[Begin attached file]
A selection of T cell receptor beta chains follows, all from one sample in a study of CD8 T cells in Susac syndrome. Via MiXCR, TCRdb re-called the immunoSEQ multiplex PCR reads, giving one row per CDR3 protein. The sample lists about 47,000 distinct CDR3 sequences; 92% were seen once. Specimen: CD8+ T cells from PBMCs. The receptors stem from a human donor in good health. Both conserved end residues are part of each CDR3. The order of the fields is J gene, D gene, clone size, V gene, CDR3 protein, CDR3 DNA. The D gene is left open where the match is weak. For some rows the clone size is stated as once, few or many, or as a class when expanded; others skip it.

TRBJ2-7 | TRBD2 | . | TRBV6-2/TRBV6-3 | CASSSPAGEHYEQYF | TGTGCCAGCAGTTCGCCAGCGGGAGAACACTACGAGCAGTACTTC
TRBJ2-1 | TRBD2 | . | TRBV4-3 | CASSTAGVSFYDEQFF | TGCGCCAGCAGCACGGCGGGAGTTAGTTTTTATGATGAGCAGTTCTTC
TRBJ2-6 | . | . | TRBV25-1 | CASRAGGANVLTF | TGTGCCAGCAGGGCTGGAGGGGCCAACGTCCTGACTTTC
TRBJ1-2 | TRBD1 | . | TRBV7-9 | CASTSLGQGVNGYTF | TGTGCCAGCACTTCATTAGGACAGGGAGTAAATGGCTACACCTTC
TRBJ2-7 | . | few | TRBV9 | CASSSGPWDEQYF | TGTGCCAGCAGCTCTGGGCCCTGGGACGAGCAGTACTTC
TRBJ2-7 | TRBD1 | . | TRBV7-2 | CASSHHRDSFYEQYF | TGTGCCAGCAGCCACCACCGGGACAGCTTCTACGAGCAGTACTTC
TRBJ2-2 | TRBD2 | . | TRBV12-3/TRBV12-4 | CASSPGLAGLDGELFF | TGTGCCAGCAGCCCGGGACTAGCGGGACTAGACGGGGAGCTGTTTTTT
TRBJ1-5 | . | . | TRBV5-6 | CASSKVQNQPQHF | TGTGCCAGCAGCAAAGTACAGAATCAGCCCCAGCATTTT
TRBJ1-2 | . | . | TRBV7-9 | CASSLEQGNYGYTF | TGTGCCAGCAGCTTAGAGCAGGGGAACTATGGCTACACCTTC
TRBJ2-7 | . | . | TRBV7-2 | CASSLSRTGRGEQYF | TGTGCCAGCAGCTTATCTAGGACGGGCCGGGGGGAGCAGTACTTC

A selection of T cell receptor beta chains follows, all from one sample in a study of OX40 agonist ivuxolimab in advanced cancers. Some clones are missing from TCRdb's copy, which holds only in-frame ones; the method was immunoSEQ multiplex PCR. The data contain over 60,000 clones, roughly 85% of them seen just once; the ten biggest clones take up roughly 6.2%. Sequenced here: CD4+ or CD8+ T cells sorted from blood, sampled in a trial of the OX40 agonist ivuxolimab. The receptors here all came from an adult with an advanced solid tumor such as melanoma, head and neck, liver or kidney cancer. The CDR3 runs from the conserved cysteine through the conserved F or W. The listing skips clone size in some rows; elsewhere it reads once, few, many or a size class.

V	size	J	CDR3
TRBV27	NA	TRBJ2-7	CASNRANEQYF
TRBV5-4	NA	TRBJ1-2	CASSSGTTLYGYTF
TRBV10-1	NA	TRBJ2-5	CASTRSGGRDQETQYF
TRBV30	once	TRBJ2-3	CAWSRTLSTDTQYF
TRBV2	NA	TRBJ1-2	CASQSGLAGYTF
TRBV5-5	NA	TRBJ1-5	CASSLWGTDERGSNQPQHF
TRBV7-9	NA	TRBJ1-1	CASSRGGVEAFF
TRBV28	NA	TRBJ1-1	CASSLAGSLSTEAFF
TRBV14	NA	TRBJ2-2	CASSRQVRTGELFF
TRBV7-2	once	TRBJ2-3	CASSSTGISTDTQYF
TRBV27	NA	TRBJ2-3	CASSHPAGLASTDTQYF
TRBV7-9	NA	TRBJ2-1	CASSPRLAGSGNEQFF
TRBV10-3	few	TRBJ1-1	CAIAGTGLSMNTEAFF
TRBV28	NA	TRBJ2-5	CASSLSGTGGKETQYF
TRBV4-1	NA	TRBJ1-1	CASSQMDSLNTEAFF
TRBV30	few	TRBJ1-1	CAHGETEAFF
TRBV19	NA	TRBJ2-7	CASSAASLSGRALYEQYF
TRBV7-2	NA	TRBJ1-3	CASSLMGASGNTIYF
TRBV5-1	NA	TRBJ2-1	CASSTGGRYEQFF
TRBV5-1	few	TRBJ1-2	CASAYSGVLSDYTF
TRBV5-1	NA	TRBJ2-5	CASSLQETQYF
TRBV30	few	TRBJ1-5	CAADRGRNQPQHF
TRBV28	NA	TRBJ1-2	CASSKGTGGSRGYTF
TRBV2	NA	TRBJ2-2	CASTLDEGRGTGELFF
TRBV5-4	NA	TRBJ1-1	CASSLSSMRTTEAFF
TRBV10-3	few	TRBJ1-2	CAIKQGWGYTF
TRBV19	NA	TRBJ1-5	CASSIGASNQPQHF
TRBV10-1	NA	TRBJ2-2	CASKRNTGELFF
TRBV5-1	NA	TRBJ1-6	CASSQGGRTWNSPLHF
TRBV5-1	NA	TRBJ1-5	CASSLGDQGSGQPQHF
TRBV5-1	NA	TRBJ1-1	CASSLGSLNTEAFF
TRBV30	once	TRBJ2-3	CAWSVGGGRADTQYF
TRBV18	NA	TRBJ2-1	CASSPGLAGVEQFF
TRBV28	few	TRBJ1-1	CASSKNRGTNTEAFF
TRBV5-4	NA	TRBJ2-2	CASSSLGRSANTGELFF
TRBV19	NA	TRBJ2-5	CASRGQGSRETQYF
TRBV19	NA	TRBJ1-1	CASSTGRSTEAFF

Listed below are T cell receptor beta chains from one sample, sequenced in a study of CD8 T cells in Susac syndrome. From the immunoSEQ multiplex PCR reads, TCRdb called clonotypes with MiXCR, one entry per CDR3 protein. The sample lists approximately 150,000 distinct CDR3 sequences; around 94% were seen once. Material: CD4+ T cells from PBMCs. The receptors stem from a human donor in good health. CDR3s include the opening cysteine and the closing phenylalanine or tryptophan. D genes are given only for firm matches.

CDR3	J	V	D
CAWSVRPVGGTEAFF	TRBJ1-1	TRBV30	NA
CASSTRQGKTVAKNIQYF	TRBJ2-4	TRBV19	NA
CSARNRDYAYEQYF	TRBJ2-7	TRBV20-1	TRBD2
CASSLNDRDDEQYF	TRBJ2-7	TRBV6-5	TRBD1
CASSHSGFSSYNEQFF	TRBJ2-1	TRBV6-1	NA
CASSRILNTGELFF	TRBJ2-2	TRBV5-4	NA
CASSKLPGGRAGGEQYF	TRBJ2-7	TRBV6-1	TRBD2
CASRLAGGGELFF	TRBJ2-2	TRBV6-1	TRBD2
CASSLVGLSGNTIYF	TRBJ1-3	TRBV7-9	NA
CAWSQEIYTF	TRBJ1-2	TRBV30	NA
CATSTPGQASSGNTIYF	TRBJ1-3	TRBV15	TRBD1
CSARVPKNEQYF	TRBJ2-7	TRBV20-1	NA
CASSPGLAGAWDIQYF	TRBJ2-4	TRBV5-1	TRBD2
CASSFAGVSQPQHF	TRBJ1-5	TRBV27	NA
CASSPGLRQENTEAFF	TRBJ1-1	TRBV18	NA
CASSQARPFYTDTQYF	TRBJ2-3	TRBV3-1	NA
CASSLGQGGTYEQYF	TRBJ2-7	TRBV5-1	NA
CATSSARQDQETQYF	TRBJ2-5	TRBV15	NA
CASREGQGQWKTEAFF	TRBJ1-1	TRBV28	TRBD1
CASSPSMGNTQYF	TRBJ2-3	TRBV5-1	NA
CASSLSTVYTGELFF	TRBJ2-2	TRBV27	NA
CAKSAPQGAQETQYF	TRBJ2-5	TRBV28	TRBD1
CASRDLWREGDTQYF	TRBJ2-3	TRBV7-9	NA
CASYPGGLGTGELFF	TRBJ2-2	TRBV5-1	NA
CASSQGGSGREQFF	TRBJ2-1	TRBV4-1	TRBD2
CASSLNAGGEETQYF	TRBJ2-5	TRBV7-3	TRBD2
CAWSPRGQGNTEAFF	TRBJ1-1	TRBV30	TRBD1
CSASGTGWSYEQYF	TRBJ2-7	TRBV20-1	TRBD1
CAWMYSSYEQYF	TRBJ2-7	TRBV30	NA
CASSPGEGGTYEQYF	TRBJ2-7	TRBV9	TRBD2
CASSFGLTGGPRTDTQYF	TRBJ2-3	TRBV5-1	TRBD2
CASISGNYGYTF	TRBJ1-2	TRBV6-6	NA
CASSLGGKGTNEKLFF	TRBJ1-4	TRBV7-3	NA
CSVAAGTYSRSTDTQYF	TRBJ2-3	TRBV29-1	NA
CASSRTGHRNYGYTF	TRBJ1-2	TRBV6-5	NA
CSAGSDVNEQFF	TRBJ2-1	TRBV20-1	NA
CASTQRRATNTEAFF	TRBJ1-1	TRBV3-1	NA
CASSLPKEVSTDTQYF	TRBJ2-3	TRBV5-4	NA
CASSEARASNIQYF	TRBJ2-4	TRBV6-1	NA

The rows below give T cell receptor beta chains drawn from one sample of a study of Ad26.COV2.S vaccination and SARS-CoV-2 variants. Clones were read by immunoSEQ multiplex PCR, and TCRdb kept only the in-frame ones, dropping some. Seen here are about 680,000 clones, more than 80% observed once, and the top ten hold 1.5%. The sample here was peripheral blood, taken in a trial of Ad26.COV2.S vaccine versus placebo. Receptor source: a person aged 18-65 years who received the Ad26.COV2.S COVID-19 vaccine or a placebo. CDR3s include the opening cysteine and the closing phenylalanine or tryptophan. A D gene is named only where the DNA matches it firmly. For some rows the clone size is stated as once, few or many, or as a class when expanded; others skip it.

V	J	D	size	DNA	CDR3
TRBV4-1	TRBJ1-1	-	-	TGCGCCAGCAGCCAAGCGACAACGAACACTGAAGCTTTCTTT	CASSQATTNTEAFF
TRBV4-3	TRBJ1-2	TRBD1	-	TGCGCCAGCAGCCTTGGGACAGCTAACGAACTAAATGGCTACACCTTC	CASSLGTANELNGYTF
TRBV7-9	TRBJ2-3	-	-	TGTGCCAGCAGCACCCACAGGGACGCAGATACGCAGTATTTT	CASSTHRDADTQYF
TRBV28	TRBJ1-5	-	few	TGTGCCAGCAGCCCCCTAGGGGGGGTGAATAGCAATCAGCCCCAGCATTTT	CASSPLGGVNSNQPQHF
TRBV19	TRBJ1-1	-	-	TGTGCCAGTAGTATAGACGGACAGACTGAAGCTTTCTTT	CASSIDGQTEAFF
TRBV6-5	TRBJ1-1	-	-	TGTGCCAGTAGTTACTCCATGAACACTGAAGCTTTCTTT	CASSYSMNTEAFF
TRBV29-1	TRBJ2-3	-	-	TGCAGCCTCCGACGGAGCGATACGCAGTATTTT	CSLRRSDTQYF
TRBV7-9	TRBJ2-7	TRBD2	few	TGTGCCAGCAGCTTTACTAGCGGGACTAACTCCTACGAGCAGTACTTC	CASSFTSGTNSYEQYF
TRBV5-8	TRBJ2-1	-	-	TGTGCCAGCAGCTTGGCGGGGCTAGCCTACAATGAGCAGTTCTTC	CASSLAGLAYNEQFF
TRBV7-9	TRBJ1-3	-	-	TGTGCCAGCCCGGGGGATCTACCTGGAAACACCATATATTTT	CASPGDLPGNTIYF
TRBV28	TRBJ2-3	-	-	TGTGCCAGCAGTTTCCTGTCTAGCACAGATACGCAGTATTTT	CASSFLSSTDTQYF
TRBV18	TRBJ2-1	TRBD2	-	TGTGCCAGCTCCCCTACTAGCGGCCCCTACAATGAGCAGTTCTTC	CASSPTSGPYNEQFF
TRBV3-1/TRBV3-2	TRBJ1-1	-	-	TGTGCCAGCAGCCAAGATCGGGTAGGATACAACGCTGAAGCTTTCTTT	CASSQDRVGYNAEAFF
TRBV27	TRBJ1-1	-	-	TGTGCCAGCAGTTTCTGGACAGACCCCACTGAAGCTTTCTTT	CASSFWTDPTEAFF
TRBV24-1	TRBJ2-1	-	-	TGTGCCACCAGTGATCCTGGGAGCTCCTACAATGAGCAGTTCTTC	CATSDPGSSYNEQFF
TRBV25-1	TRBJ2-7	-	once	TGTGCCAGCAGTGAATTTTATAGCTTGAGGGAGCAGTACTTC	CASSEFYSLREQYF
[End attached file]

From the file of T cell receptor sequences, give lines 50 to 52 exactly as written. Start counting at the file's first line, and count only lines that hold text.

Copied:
TRBV19	NA	TRBJ1-1	CASSTGRSTEAFF

Listed below are T cell receptor beta chains from one sample, sequenced in a study of CD8 T cells in Susac syndrome. From the immunoSEQ multiplex PCR reads, TCRdb called clonotypes with MiXCR, one entry per CDR3 protein. The sample lists approximately 150,000 distinct CDR3 sequences; around 94% were seen once. Material: CD4+ T cells from PBMCs. The receptors stem from a human donor in good health. CDR3s include the opening cysteine and the closing phenylalanine or tryptophan. D genes are given only for firm matches.

CDR3	J	V	D